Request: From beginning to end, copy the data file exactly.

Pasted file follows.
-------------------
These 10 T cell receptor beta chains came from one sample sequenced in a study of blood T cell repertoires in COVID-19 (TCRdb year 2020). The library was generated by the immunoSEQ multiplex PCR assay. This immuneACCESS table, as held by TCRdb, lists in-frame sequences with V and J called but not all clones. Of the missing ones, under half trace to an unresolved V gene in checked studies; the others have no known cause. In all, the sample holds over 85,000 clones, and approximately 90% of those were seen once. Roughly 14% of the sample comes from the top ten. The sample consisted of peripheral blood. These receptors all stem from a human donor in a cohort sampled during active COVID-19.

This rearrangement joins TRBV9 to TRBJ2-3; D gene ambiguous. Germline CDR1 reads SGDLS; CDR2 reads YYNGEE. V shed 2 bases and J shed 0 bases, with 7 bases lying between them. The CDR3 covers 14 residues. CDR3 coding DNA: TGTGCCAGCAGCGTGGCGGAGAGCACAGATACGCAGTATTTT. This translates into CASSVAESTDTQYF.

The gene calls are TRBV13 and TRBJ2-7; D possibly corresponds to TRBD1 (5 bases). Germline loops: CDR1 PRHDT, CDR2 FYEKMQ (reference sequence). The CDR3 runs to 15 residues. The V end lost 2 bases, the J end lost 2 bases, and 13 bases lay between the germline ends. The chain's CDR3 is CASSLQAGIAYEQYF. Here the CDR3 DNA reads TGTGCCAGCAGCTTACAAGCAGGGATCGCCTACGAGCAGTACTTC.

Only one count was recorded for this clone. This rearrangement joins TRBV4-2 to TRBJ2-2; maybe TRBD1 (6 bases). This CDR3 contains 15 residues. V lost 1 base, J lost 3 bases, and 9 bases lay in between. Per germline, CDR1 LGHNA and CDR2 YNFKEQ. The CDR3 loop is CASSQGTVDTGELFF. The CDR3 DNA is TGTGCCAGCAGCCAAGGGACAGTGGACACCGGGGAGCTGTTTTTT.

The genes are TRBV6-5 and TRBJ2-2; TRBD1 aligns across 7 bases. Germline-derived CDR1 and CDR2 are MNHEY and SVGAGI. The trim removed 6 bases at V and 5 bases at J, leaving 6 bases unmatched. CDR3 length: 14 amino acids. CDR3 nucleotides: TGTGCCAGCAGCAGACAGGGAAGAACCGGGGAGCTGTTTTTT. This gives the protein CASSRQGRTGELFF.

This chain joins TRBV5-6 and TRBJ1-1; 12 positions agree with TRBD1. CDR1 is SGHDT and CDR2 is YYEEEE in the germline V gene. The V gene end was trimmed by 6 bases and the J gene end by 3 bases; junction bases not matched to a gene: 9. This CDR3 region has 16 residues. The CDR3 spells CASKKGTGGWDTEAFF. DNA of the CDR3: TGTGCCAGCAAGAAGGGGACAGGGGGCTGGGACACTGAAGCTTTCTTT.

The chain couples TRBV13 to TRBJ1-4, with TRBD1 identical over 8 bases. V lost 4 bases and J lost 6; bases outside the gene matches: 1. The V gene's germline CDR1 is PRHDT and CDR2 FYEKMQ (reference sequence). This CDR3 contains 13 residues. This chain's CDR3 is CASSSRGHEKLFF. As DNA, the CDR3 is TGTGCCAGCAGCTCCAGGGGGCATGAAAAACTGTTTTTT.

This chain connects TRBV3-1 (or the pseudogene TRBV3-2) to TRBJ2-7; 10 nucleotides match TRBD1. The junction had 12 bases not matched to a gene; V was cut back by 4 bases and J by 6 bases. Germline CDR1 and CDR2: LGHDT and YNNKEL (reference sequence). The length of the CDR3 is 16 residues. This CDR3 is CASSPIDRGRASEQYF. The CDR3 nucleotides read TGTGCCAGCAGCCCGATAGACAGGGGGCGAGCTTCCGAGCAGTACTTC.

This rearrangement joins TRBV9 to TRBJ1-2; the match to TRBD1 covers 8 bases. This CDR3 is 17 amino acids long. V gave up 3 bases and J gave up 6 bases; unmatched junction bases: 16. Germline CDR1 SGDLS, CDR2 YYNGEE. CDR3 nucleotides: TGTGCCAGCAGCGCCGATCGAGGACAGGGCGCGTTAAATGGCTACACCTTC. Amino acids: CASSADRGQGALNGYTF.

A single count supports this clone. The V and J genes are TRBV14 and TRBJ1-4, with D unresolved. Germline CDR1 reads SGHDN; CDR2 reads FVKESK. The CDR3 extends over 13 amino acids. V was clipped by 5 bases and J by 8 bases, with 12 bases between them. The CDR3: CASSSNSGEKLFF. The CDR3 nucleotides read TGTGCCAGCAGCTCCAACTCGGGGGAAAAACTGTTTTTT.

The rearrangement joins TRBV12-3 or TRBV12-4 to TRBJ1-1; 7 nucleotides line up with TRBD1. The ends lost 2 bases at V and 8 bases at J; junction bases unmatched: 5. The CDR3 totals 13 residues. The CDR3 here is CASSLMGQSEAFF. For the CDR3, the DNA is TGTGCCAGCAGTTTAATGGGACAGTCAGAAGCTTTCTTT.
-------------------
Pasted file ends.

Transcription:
These 10 T cell receptor beta chains came from one sample sequenced in a study of blood T cell repertoires in COVID-19 (TCRdb year 2020). The library was generated by the immunoSEQ multiplex PCR assay. This immuneACCESS table, as held by TCRdb, lists in-frame sequences with V and J called but not all clones. Of the missing ones, under half trace to an unresolved V gene in checked studies; the others have no known cause. In all, the sample holds over 85,000 clones, and approximately 90% of those were seen once. Roughly 14% of the sample comes from the top ten. The sample consisted of peripheral blood. These receptors all stem from a human donor in a cohort sampled during active COVID-19.

This rearrangement joins TRBV9 to TRBJ2-3; D gene ambiguous. Germline CDR1 reads SGDLS; CDR2 reads YYNGEE. V shed 2 bases and J shed 0 bases, with 7 bases lying between them. The CDR3 covers 14 residues. CDR3 coding DNA: TGTGCCAGCAGCGTGGCGGAGAGCACAGATACGCAGTATTTT. This translates into CASSVAESTDTQYF.

The gene calls are TRBV13 and TRBJ2-7; D possibly corresponds to TRBD1 (5 bases). Germline loops: CDR1 PRHDT, CDR2 FYEKMQ (reference sequence). The CDR3 runs to 15 residues. The V end lost 2 bases, the J end lost 2 bases, and 13 bases lay between the germline ends. The chain's CDR3 is CASSLQAGIAYEQYF. Here the CDR3 DNA reads TGTGCCAGCAGCTTACAAGCAGGGATCGCCTACGAGCAGTACTTC.

Only one count was recorded for this clone. This rearrangement joins TRBV4-2 to TRBJ2-2; maybe TRBD1 (6 bases). This CDR3 contains 15 residues. V lost 1 base, J lost 3 bases, and 9 bases lay in between. Per germline, CDR1 LGHNA and CDR2 YNFKEQ. The CDR3 loop is CASSQGTVDTGELFF. The CDR3 DNA is TGTGCCAGCAGCCAAGGGACAGTGGACACCGGGGAGCTGTTTTTT.

The genes are TRBV6-5 and TRBJ2-2; TRBD1 aligns across 7 bases. Germline-derived CDR1 and CDR2 are MNHEY and SVGAGI. The trim removed 6 bases at V and 5 bases at J, leaving 6 bases unmatched. CDR3 length: 14 amino acids. CDR3 nucleotides: TGTGCCAGCAGCAGACAGGGAAGAACCGGGGAGCTGTTTTTT. This gives the protein CASSRQGRTGELFF.

This chain joins TRBV5-6 and TRBJ1-1; 12 positions agree with TRBD1. CDR1 is SGHDT and CDR2 is YYEEEE in the germline V gene. The V gene end was trimmed by 6 bases and the J gene end by 3 bases; junction bases not matched to a gene: 9. This CDR3 region has 16 residues. The CDR3 spells CASKKGTGGWDTEAFF. DNA of the CDR3: TGTGCCAGCAAGAAGGGGACAGGGGGCTGGGACACTGAAGCTTTCTTT.

The chain couples TRBV13 to TRBJ1-4, with TRBD1 identical over 8 bases. V lost 4 bases and J lost 6; bases outside the gene matches: 1. The V gene's germline CDR1 is PRHDT and CDR2 FYEKMQ (reference sequence). This CDR3 contains 13 residues. This chain's CDR3 is CASSSRGHEKLFF. As DNA, the CDR3 is TGTGCCAGCAGCTCCAGGGGGCATGAAAAACTGTTTTTT.

This chain connects TRBV3-1 (or the pseudogene TRBV3-2) to TRBJ2-7; 10 nucleotides match TRBD1. The junction had 12 bases not matched to a gene; V was cut back by 4 bases and J by 6 bases. Germline CDR1 and CDR2: LGHDT and YNNKEL (reference sequence). The length of the CDR3 is 16 residues. This CDR3 is CASSPIDRGRASEQYF. The CDR3 nucleotides read TGTGCCAGCAGCCCGATAGACAGGGGGCGAGCTTCCGAGCAGTACTTC.

This rearrangement joins TRBV9 to TRBJ1-2; the match to TRBD1 covers 8 bases. This CDR3 is 17 amino acids long. V gave up 3 bases and J gave up 6 bases; unmatched junction bases: 16. Germline CDR1 SGDLS, CDR2 YYNGEE. CDR3 nucleotides: TGTGCCAGCAGCGCCGATCGAGGACAGGGCGCGTTAAATGGCTACACCTTC. Amino acids: CASSADRGQGALNGYTF.

A single count supports this clone. The V and J genes are TRBV14 and TRBJ1-4, with D unresolved. Germline CDR1 reads SGHDN; CDR2 reads FVKESK. The CDR3 extends over 13 amino acids. V was clipped by 5 bases and J by 8 bases, with 12 bases between them. The CDR3: CASSSNSGEKLFF. The CDR3 nucleotides read TGTGCCAGCAGCTCCAACTCGGGGGAAAAACTGTTTTTT.

The rearrangement joins TRBV12-3 or TRBV12-4 to TRBJ1-1; 7 nucleotides line up with TRBD1. The ends lost 2 bases at V and 8 bases at J; junction bases unmatched: 5. The CDR3 totals 13 residues. The CDR3 here is CASSLMGQSEAFF. For the CDR3, the DNA is TGTGCCAGCAGTTTAATGGGACAGTCAGAAGCTTTCTTT.